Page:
British Airways (BA) has launched a new initiative to carbon offset all the flights it operates within the UK. This follows the move by easyJet to offset all jet fuel emissions, becoming the world’s first major airline to operate net-zero carbon flights across its entire network. Earlier this month, JetBlue Airways also announced plans to go carbon-neutral on all domestic flights starting in July, a first for a major US airline. This plan involves both the reduction of its flights’ overall carbon emissions, and investing in 17 billion pounds of carbon offsets each year. Multiple other airlines are also starting to make pledges to make their flights more sustainable, including Delta Air Lines, Air France, Etihad and Lufthansa.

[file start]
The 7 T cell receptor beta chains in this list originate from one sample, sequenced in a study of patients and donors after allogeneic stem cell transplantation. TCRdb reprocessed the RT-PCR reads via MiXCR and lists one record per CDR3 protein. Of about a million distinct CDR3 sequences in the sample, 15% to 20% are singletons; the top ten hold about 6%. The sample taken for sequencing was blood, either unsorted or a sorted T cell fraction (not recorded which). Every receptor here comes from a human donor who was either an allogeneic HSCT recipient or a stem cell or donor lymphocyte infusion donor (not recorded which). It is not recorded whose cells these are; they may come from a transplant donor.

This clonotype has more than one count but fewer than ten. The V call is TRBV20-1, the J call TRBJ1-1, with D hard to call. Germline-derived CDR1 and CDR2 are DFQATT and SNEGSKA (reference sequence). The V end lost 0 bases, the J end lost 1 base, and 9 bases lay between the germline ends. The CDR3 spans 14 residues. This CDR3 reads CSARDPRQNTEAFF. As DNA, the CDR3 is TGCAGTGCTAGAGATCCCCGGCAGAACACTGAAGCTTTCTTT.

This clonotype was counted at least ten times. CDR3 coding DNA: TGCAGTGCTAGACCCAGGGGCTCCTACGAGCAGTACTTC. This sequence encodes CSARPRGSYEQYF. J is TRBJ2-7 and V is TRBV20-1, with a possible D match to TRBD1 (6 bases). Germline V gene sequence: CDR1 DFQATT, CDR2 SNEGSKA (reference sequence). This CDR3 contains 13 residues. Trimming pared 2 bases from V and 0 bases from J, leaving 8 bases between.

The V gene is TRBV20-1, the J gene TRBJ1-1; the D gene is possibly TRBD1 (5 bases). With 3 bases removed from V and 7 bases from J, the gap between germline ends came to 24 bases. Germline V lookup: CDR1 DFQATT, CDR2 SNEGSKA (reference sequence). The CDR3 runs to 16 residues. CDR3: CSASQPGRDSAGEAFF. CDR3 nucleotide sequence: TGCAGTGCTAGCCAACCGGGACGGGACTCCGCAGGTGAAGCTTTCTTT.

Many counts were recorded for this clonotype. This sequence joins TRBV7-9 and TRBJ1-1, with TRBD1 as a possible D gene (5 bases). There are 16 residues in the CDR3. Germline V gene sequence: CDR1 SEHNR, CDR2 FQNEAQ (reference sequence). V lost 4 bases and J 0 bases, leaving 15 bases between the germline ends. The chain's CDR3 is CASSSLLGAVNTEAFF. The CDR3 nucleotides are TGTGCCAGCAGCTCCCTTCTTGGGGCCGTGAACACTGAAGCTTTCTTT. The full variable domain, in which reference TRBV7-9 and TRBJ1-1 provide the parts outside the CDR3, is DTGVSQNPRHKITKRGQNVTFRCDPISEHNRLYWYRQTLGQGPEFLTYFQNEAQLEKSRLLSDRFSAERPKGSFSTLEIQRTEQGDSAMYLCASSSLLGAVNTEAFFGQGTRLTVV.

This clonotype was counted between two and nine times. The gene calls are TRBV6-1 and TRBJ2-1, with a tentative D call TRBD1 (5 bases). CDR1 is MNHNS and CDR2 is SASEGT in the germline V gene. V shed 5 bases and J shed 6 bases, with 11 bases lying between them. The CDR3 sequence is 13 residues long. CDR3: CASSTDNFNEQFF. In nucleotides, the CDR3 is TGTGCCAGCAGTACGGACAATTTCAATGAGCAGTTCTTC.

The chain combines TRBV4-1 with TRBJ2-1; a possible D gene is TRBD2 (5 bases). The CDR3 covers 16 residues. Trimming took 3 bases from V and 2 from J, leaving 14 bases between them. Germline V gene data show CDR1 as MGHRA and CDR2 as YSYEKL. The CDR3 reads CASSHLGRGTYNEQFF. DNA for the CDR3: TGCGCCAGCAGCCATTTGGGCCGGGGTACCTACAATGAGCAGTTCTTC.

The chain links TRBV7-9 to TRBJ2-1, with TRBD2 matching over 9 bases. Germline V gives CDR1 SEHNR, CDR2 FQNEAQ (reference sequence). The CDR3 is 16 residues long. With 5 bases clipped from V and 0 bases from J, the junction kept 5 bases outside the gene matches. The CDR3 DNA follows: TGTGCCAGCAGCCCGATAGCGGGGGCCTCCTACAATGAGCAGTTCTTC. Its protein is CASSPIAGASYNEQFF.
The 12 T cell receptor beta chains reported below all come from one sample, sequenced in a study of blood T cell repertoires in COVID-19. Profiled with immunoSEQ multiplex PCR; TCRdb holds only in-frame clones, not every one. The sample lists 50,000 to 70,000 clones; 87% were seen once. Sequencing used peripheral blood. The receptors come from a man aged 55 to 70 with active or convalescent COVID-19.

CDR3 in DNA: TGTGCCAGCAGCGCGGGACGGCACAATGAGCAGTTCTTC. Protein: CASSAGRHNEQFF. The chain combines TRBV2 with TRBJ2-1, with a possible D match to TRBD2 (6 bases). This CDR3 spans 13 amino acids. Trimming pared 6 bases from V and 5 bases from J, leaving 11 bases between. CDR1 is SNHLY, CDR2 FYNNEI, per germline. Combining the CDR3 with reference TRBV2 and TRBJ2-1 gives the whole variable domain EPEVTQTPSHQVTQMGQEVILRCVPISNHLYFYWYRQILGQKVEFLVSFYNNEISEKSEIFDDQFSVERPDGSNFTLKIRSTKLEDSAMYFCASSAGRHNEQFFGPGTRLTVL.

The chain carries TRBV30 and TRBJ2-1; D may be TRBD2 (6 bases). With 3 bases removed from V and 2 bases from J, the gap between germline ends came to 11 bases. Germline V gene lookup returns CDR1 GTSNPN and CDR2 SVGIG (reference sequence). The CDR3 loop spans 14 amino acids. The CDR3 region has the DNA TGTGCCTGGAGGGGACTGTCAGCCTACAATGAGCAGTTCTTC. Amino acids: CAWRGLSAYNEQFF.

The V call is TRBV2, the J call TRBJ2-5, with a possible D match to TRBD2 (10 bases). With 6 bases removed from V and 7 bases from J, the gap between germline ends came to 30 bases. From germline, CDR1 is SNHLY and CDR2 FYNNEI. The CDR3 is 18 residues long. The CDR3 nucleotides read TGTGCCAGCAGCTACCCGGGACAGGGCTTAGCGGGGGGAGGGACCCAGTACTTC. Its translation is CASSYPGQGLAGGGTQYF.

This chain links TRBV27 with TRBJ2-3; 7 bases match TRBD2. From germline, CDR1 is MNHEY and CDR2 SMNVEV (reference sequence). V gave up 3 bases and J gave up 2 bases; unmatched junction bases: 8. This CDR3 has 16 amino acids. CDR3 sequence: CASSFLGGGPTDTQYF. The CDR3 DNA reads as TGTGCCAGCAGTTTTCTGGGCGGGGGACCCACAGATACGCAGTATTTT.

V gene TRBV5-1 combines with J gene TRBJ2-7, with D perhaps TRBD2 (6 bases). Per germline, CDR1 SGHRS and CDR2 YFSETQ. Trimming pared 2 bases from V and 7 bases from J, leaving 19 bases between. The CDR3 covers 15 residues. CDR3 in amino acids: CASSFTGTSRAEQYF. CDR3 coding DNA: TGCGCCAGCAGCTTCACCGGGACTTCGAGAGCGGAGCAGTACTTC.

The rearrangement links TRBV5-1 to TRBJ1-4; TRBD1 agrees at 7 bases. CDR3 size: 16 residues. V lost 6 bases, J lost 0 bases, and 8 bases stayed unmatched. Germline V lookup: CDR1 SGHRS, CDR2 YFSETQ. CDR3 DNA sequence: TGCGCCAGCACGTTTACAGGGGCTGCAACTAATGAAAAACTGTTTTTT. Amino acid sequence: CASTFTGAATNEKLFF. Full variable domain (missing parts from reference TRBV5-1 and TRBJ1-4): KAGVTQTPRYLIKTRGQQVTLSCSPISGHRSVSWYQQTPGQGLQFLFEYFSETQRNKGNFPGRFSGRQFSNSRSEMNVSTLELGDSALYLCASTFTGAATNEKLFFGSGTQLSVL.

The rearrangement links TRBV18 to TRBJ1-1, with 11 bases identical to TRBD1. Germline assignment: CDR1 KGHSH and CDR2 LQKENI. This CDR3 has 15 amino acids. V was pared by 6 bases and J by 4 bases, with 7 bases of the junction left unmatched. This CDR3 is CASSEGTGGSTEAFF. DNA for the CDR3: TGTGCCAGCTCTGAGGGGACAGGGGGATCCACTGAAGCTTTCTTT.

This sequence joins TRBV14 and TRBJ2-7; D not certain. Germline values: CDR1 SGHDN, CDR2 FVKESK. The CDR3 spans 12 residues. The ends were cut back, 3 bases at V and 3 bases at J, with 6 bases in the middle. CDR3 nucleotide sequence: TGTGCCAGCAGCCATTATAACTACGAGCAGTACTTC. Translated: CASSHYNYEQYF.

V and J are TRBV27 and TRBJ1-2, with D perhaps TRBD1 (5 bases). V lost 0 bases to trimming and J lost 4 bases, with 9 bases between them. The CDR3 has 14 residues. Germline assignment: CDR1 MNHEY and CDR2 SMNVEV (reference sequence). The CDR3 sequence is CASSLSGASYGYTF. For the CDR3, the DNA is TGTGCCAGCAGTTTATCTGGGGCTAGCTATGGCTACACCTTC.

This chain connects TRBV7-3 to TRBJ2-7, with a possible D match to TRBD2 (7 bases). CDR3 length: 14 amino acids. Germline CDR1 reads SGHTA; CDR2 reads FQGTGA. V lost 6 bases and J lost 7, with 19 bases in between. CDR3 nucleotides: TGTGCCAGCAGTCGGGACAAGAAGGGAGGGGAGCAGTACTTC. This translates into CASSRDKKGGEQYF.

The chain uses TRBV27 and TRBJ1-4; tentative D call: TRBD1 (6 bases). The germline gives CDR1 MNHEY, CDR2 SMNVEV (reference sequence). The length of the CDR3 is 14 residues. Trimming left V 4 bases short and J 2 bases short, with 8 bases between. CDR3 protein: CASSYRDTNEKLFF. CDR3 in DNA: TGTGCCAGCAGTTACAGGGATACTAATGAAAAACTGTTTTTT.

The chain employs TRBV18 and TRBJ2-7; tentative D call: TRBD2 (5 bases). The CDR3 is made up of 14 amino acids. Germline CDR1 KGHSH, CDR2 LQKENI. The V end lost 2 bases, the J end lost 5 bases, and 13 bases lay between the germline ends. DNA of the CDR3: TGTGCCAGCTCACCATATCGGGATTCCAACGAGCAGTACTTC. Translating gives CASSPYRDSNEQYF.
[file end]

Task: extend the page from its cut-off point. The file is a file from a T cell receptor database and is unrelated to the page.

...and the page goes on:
As more airlines commit to offsetting, critics point to the disconnect between the source of emissions and where the carbon is sequestrated, and the ethical debate as to whether offsets merely legitimise wealthy polluters to keep a business-as-usual approach without fundamentally changing behaviour.
A year on from the coining of the term “flight shame”, the decision by multiple airlines to set offset commitments reflects a consumer demand for lower footprint travel. However, as more companies come forward with offset commitments, it also reflects the power of competition in catering for those demands. While the “race to the top” so far has been narrowly focused on offsets, most airlines have described these plans as “interim measures”, indicating larger changes to come. Potentially, this is a signal that heavily polluting industries are beginning to consider more dramatic changes.